Declining Social Control and the Rising Deviant Behaviour in India

Horrendous offences are increasing in contemporary India. Alarmingly, these degrading incidents are not confined only to the youth, and nor are they contained in the private sphere of individuals. The alarming increase in instances of mob lynching reveals that the morally repugnant behaviour has also engulfed the public domains of the Indian society.
The fact is further corroborated by rampant corruption, which has enveloped almost all sections of the Indian society such as politics, government bureaucracy, police, judiciary, medicine, health care, armed forces, banks, businesses, industries, education and science and technology. Unsurprisingly, the Berlin-based ‘Transparency International’ reported in its Corruption Perceptions Index 2017, that India is one of the most corrupt countries, ranking 81 among a group of 180 countries surveyed.
The report also indicates that the rate of corruption in India has significantly increased as compared to that of 2012.1 Besides, as shown in Table 1, rates of cognizable crimes have also increased over a period. In the year 2016, a total 48,31,515 cognizable offences committed under the Indian Penal Code and Special and Local Laws were recorded, showing an increase of about 6 per cent over the year 2014. And the crime rate increased from 367.5 in 2014 to 379.3 in 2017.

According to the above-referred source, crimes against women have also increased by 2.9 per cent in 2016 over 2015. A majority of the crimes against women reported in 2016 were under ‘Cruelty by Husband or His Relatives’ (32.6%), followed by ‘Assault on Women with Intent to Outrage her Modesty’ (25.0%), ‘Kidnapping & Abduction of Women’ (19.0%) and ‘Rape’ (11.5%) (Government of India, 2016, p. xix).

Theories Explaining the Deviance

Normally, such crimes are attributed by the media either to psychological factors such as individual abnormality, fury, passion or crowd behaviour or to the administrative factors like the failure of the law and order machinery of the society. But such explanations are trivial. To give a more comprehensive explanation of the mounting degree of deviance in India, deeper societal and moral factors need to be explored, since such crimes are indicative of the decaying moral fabric of Indian society.

Evidently, other societies, including modern Western ones, are also not free from grievous crimes including mass killings related to ethnic cleansing or holocaust (de Swaan, 2015). However, some of the explanations of those phenomena also appear to be less than satisfactory. For instance, one such account, known as the situational explanation, formulated by Milgram (1974) and Arendt (1963–2006), attributes such crimes to the immediate situation that causes normal people to commit evil acts, meaning thereby: ‘Under identical circumstance, anyone might commit a similar crime’.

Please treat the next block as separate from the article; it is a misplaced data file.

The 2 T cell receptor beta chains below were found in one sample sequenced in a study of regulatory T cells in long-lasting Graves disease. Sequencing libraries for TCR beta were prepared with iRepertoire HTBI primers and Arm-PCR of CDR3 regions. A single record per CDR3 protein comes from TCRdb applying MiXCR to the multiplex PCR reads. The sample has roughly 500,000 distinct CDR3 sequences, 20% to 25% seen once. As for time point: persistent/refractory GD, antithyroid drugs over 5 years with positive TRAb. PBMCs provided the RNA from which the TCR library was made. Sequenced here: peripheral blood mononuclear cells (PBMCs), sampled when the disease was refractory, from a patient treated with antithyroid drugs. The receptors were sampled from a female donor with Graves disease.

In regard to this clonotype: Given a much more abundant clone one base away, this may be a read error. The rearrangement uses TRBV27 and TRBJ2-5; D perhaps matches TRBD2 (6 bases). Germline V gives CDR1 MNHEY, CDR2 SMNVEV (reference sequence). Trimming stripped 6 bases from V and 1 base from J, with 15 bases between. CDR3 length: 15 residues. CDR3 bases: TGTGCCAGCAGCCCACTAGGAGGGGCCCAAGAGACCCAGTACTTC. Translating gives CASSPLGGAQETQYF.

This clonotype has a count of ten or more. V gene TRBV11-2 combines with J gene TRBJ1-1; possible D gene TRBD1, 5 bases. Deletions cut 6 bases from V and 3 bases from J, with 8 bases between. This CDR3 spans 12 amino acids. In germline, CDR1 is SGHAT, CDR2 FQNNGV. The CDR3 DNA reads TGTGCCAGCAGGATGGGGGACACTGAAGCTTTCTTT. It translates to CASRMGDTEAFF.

Alternatively, the Dutch sociologist, de Swaan, proposed a socio-psychological explanation (2015). According to de Swaan, the social and psychological compartmentalisation of the predator and victim, caused by indoctrination and brainwashing propaganda, is responsible for the monstrous acts of genocide committed by the Nazis. Apparently, such explanations have an element of truth, but are inadequate from the moral and sociological standpoints.
Interestingly, sociologists have formulated several fascinating theories of crime and deviance. For instance, the 19th-century French sociologist, Emile Durkheim, one of the founders of modern sociology, was the first to formulate a sociological theory of the deviant behaviour. Explaining the variance in suicide rates in different groups, he argued that it was a societal rather than an abnormal individual phenomenon.

Examining social compositions of different groups having differential suicide rates, Durkheim found that unusually high or low suicide rates were inversely related to social cohesiveness: the greater the social solidarity, the lesser the suicide rates, and conversely, the lesser the social cohesiveness, the greater the suicide rates (1897–2006).

Inspired by Durkheim, Merton, the renowned American (sociolo)gist, developed the structural–functional theory of anomie (1968). Identifying four types of deviant behaviour, namely innovation, ritualism, retreatism and rebellion, Merton argued that they were the dysfunctional consequences of: (a) the overemphasis on the goal of success along with the underemphasis on culturally prescribed legitimate means to achieve it, and (b) the structural inequality of opportunities in the American society (1968, pp. 198–258). 
On the other hand, Lemert (1951) and Becker (1963) of the symbolic interaction school have proposed the labelling theory, attributing the cause of deviance to the process of labelling the deviants as ‘deviants’, who, in turn, owning that label, behave accordingly. In contrast, some sociologists proposing the conflict theory of crime argued that the deviance is caused by social inequalities and associated power dynamics (Liazos, 1972).

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